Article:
(SOUNDBITE OF LAUGHTER)

SCHWARTZ: The reason I felt worse is that with all of these options available, my expectations about how good a pair of jeans should be, went up. Adding options to people's lives can't help but increase the expectations people have about how good those options will be. And what that's going to produce is less satisfaction with results, even when they're good results.

Nowadays, the world we live in - we affluent, industrialized citizens, with perfection the expectation - the best you can ever hope for is that stuff is as good as you expect it to be. You will never be pleasantly surprised because your expectations, my expectations, have gone through the roof.

The secret to happiness - this is what you all came for - the secret to happiness is low expectations.

STEWART: There's something a little sad about that.

(SOUNDBITE OF LAUGHTER)

SCHWARTZ: Let me tell you...

STEWART: There's something a little bit sad.

SCHWARTZ: When I give - when I deliver a line like that to young people, they're ready to kill me. I mean, I did it for dramatic effect. The secret to happiness is realistic, modest expectations.

STEWART: Mm-hm.

SCHWARTZ: It's important for us to aspire for a tomorrow that's a little bit better than today, and it's important for parents to encourage that kind of aspiration in their kids. But we've long since passed the, tomorrow will be a little better than today. We've gotten to a point where we do expect everything to be perfect.

STEWART: There's an old joke: Expectations are resentments in training.

(SOUNDBITE OF LAUGHTER)

SCHWARTZ: Well, I would modify that slightly. I would say expectations are disappointments in training and there's - that's exactly the point. You know, people have this naive notion that we know ourselves well enough to know, sort of absolutely and objectively, how good something will be; that we are not slaves to comparison. We are not looking over our shoulders at what other people have; we're not looking over our shoulders at what we had yesterday. We just know, right? Well, that's folly.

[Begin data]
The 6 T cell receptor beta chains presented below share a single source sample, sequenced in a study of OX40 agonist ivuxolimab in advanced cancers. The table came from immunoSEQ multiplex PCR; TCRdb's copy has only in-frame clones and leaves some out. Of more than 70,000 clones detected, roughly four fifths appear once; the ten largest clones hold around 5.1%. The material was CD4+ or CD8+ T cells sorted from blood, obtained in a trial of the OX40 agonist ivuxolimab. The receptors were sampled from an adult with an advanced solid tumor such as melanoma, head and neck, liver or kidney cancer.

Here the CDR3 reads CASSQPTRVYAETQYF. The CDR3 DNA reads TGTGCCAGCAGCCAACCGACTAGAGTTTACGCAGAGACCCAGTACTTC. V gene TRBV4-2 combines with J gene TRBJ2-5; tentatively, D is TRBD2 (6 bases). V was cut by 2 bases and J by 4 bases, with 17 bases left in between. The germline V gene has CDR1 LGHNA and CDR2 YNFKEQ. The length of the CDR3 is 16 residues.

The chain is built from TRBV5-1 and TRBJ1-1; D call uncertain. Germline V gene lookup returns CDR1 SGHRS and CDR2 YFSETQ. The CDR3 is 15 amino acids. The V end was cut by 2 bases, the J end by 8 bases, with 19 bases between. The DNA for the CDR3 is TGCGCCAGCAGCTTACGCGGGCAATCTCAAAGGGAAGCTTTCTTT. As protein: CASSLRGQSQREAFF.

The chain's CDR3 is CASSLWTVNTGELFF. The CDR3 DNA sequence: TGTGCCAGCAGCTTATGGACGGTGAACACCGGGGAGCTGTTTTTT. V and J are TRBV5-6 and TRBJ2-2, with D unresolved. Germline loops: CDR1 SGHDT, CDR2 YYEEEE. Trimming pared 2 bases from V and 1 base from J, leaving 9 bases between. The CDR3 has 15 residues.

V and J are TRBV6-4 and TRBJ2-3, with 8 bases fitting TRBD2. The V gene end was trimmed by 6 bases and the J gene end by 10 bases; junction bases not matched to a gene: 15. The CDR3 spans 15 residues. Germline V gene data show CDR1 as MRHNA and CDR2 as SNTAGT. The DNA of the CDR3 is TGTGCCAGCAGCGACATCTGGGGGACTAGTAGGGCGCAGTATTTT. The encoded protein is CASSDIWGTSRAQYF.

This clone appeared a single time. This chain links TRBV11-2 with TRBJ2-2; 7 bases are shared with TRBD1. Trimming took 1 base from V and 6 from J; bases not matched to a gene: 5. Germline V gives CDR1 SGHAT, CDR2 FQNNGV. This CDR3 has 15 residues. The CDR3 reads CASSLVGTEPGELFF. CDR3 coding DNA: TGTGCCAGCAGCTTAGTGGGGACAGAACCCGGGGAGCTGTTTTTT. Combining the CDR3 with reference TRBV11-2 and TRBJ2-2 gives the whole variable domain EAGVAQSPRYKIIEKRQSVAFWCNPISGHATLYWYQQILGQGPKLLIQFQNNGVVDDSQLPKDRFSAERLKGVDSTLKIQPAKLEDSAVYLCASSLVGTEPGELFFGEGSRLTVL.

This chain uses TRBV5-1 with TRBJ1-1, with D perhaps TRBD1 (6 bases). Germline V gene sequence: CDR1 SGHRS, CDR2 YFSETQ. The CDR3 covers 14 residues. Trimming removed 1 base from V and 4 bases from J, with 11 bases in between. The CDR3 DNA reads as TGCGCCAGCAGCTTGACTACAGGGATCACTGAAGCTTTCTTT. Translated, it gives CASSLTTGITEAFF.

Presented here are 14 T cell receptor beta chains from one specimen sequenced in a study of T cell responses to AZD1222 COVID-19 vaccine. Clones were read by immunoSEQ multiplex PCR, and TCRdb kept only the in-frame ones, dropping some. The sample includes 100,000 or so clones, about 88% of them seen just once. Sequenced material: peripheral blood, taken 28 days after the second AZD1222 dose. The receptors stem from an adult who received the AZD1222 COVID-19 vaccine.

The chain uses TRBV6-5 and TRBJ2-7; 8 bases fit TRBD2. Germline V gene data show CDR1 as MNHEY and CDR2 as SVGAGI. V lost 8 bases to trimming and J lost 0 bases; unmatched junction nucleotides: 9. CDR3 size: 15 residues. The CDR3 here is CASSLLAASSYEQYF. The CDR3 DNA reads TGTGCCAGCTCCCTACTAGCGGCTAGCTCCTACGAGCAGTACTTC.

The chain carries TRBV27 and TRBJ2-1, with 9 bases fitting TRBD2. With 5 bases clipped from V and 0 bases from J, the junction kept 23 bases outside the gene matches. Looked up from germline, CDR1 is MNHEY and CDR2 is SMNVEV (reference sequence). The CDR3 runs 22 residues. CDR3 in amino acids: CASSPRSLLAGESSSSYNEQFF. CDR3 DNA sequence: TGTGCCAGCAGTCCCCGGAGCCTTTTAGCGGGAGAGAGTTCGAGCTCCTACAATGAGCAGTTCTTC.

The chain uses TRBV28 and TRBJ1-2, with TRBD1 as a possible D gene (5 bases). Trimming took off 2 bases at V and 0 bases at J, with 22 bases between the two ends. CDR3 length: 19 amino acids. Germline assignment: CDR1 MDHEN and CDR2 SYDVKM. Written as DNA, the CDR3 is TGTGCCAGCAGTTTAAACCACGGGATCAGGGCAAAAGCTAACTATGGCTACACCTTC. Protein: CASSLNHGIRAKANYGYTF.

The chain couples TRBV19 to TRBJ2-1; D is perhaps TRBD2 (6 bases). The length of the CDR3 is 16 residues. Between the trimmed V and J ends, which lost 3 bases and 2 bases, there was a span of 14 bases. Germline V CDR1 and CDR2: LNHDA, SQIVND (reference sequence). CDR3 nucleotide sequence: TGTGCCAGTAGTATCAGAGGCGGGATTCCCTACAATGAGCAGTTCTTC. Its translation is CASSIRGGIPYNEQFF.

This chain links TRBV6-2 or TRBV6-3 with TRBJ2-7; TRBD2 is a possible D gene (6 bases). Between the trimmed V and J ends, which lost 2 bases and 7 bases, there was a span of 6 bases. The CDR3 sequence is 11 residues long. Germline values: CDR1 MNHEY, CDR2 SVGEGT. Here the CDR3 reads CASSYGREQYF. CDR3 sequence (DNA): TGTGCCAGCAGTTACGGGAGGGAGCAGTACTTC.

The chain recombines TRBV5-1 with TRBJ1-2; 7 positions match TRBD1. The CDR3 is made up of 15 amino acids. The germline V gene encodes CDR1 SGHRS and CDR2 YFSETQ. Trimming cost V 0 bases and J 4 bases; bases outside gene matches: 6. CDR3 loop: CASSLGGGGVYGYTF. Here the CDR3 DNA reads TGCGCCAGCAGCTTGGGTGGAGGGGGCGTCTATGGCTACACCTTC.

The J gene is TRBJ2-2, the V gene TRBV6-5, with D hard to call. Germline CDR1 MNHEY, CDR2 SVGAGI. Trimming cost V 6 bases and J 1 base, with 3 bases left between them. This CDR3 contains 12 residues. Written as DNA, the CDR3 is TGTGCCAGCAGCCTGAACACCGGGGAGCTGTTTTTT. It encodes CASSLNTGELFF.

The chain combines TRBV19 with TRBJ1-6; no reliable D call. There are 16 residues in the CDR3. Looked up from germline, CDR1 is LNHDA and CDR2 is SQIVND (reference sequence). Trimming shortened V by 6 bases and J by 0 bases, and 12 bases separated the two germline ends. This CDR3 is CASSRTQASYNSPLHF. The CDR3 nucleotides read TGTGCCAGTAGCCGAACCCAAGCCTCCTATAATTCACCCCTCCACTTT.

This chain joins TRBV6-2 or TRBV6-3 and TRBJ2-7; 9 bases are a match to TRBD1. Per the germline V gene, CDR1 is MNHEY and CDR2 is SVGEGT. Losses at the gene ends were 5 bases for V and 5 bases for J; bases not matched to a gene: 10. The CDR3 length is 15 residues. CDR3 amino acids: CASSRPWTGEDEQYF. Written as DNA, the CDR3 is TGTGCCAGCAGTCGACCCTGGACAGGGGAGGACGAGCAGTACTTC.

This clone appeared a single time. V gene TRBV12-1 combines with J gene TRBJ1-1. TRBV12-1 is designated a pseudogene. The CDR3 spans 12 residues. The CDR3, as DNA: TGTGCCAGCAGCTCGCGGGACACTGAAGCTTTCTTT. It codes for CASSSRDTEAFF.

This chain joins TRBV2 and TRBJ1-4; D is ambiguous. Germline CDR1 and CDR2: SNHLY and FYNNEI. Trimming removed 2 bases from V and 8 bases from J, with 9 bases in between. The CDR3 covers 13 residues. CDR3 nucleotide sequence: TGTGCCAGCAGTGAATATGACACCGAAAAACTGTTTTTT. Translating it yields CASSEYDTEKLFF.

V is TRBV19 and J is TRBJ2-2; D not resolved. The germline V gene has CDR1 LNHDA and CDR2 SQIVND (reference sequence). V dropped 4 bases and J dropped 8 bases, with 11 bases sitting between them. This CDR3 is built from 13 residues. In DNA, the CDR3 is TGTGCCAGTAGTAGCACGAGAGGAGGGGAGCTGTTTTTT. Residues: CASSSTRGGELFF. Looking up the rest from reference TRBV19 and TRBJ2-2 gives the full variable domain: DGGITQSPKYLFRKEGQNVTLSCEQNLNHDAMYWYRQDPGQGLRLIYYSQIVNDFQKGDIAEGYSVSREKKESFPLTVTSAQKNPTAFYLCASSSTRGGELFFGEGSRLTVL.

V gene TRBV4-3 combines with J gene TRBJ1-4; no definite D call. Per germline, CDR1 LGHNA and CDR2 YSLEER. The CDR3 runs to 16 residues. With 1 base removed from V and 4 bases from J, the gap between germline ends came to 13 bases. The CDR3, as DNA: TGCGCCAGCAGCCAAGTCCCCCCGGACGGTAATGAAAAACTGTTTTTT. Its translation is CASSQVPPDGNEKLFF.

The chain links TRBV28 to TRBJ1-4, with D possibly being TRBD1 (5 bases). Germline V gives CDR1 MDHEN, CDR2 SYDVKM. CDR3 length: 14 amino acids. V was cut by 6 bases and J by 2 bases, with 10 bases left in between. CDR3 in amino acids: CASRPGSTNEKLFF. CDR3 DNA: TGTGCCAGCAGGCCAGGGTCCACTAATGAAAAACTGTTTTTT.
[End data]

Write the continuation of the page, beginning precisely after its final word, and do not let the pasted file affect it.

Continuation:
We are always asking, how am I doing compared to the particular neighbor who I like - dislike the most, right? How am I doing compared to how I was doing yesterday? And how am I doing compared to how I expect to do?

STEWART: Let's get back to the talk.

(SOUNDBITE OF ARCHIVE RECORDING "TED TALK")

SCHWARTZ: There's no question that some choice is better than none, but it doesn't follow from that, that more choice is better than some choice. So to conclude, you're supposed to read this cartoon and being a sophisticated person, say oh, what does this fish know?

STEWART: Can you describe this cartoon, please?

SCHWARTZ: So it's your sort of stereotypical little goldfish bowl, with nothing in it. I think there's maybe a little toy castle.

STEWART: Mm-hm.

SCHWARTZ: And there's a parent fish and a baby fish, and the caption reads: You can be anything you want to be. No limits. Right?

(SOUNDBITE OF LAUGHTER)

STEWART: Right.

SCHWARTZ: And all you can say is wow, what a myopic fish that is. No limits. There's nothing going on in that fishbowl. And that was my first reaction and, you know, I think that's funny. But then I thought about it more.

(SOUNDBITE OF ARCHIVE RECORDING "TED TALK")

SCHWARTZ: The more I thought about it, however, the more I came to the view that this fish knows something. Because the truth of the matter is that if you shatter the fishbowl so that everything is possible, you don't have freedom; you have paralysis. If you shatter this fishbowl so that everything is possible, you decrease satisfaction. You increase paralysis, and you decrease satisfaction.

Everybody needs a fishbowl. This one is almost certainly too limited - perhaps even for the fish; certainly, for us. But the absence of some metaphorical fishbowl is a recipe for misery and, I suspect, disaster. Thank you very much.

STEWART: Psychologist Barry Schwartz. You can find links to his research on choice and happiness, and watch another one of his TED talks online. Go to ted.npr.org.